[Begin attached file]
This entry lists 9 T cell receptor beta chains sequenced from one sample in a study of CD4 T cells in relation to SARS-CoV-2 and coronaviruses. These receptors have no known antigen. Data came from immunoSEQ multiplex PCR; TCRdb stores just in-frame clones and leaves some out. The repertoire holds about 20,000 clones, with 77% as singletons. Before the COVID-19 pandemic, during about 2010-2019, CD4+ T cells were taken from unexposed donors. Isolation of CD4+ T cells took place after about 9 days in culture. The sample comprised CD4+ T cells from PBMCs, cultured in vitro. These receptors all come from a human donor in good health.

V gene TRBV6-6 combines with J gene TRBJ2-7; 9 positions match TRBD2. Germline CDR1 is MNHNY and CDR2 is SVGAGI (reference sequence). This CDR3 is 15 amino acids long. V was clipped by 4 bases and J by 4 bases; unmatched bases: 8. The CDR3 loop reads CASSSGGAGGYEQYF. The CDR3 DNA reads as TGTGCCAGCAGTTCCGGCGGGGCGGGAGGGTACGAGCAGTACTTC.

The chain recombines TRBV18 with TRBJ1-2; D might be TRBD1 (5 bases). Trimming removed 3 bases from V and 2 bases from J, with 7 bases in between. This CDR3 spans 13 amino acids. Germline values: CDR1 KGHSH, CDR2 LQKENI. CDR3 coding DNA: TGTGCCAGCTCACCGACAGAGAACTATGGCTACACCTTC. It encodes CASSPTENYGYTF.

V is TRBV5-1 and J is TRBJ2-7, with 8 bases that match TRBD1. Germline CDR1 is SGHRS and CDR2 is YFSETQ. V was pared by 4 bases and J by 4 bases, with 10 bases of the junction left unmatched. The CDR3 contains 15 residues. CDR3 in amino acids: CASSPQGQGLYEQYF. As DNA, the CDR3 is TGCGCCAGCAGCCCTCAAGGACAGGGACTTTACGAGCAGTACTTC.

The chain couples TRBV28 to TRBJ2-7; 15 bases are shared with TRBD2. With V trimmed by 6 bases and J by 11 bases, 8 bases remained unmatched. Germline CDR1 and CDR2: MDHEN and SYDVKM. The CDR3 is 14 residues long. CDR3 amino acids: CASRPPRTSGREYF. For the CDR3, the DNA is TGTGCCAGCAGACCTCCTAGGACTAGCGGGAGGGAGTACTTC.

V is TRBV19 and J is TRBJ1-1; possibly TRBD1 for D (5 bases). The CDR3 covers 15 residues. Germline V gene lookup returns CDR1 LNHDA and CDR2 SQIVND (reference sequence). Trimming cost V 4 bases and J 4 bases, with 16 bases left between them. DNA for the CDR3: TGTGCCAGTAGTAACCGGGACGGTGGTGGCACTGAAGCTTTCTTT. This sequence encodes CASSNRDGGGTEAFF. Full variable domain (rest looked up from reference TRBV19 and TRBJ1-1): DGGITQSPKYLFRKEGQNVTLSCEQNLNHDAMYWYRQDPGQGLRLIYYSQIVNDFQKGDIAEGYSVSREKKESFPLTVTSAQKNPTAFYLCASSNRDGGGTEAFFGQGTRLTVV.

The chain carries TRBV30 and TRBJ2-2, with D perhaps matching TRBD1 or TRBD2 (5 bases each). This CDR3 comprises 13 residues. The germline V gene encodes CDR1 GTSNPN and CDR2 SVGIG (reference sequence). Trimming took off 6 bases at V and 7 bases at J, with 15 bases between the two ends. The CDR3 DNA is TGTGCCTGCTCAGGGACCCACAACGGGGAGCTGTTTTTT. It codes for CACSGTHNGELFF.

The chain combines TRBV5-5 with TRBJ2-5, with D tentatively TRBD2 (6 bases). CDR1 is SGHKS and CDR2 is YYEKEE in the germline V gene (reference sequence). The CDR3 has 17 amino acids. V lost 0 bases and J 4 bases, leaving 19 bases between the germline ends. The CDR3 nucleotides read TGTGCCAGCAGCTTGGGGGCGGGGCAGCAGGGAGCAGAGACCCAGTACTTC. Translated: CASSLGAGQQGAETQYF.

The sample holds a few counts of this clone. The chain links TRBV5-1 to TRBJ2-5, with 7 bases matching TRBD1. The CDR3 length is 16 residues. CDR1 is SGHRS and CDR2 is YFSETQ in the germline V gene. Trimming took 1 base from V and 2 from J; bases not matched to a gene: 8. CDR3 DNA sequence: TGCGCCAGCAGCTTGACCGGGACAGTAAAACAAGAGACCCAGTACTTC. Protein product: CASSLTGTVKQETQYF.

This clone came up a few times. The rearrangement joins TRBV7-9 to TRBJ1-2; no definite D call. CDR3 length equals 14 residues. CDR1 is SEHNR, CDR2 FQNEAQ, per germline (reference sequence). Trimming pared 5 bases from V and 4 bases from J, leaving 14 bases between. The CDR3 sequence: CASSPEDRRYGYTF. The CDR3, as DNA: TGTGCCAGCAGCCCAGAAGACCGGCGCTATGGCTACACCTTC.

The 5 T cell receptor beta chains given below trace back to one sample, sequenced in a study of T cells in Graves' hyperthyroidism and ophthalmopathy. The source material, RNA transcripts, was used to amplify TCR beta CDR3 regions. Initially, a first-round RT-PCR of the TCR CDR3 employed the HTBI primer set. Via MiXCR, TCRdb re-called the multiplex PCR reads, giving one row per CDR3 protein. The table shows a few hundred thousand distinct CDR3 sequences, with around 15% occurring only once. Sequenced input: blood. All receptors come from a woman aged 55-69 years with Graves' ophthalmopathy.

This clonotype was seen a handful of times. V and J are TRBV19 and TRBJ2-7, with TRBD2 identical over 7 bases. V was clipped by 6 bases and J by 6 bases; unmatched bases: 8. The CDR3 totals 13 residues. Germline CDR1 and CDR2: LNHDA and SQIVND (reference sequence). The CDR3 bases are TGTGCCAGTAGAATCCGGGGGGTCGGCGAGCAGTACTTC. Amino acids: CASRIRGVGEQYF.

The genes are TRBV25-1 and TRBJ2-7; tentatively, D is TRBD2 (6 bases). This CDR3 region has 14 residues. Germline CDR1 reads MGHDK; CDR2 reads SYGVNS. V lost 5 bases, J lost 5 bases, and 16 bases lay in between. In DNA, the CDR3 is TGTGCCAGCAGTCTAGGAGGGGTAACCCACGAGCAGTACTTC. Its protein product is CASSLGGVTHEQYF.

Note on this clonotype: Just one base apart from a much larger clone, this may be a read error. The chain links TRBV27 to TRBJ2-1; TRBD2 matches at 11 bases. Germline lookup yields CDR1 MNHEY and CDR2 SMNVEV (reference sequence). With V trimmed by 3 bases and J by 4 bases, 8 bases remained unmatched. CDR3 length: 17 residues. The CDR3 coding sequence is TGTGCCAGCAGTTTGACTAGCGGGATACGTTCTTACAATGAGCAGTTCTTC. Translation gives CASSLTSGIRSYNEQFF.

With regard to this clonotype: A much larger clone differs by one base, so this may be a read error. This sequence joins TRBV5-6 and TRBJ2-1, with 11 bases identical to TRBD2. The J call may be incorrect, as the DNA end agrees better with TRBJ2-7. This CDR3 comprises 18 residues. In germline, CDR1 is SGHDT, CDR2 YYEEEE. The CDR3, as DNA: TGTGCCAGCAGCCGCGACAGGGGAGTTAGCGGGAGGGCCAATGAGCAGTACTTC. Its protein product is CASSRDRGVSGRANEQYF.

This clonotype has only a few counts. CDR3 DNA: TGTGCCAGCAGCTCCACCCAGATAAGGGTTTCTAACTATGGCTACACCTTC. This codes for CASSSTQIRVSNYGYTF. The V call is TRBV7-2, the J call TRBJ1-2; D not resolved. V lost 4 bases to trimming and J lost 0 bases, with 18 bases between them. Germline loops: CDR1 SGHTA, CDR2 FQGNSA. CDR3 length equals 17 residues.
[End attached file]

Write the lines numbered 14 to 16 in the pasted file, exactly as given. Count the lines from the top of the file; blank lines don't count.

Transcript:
Note on this clonotype: Just one base apart from a much larger clone, this may be a read error. The chain links TRBV27 to TRBJ2-1; TRBD2 matches at 11 bases. Germline lookup yields CDR1 MNHEY and CDR2 SMNVEV (reference sequence). With V trimmed by 3 bases and J by 4 bases, 8 bases remained unmatched. CDR3 length: 17 residues. The CDR3 coding sequence is TGTGCCAGCAGTTTGACTAGCGGGATACGTTCTTACAATGAGCAGTTCTTC. Translation gives CASSLTSGIRSYNEQFF.

With regard to this clonotype: A much larger clone differs by one base, so this may be a read error. This sequence joins TRBV5-6 and TRBJ2-1, with 11 bases identical to TRBD2. The J call may be incorrect, as the DNA end agrees better with TRBJ2-7. This CDR3 comprises 18 residues. In germline, CDR1 is SGHDT, CDR2 YYEEEE. The CDR3, as DNA: TGTGCCAGCAGCCGCGACAGGGGAGTTAGCGGGAGGGCCAATGAGCAGTACTTC. Its protein product is CASSRDRGVSGRANEQYF.

This clonotype has only a few counts. CDR3 DNA: TGTGCCAGCAGCTCCACCCAGATAAGGGTTTCTAACTATGGCTACACCTTC. This codes for CASSSTQIRVSNYGYTF. The V call is TRBV7-2, the J call TRBJ1-2; D not resolved. V lost 4 bases to trimming and J lost 0 bases, with 18 bases between them. Germline loops: CDR1 SGHTA, CDR2 FQGNSA. CDR3 length equals 17 residues.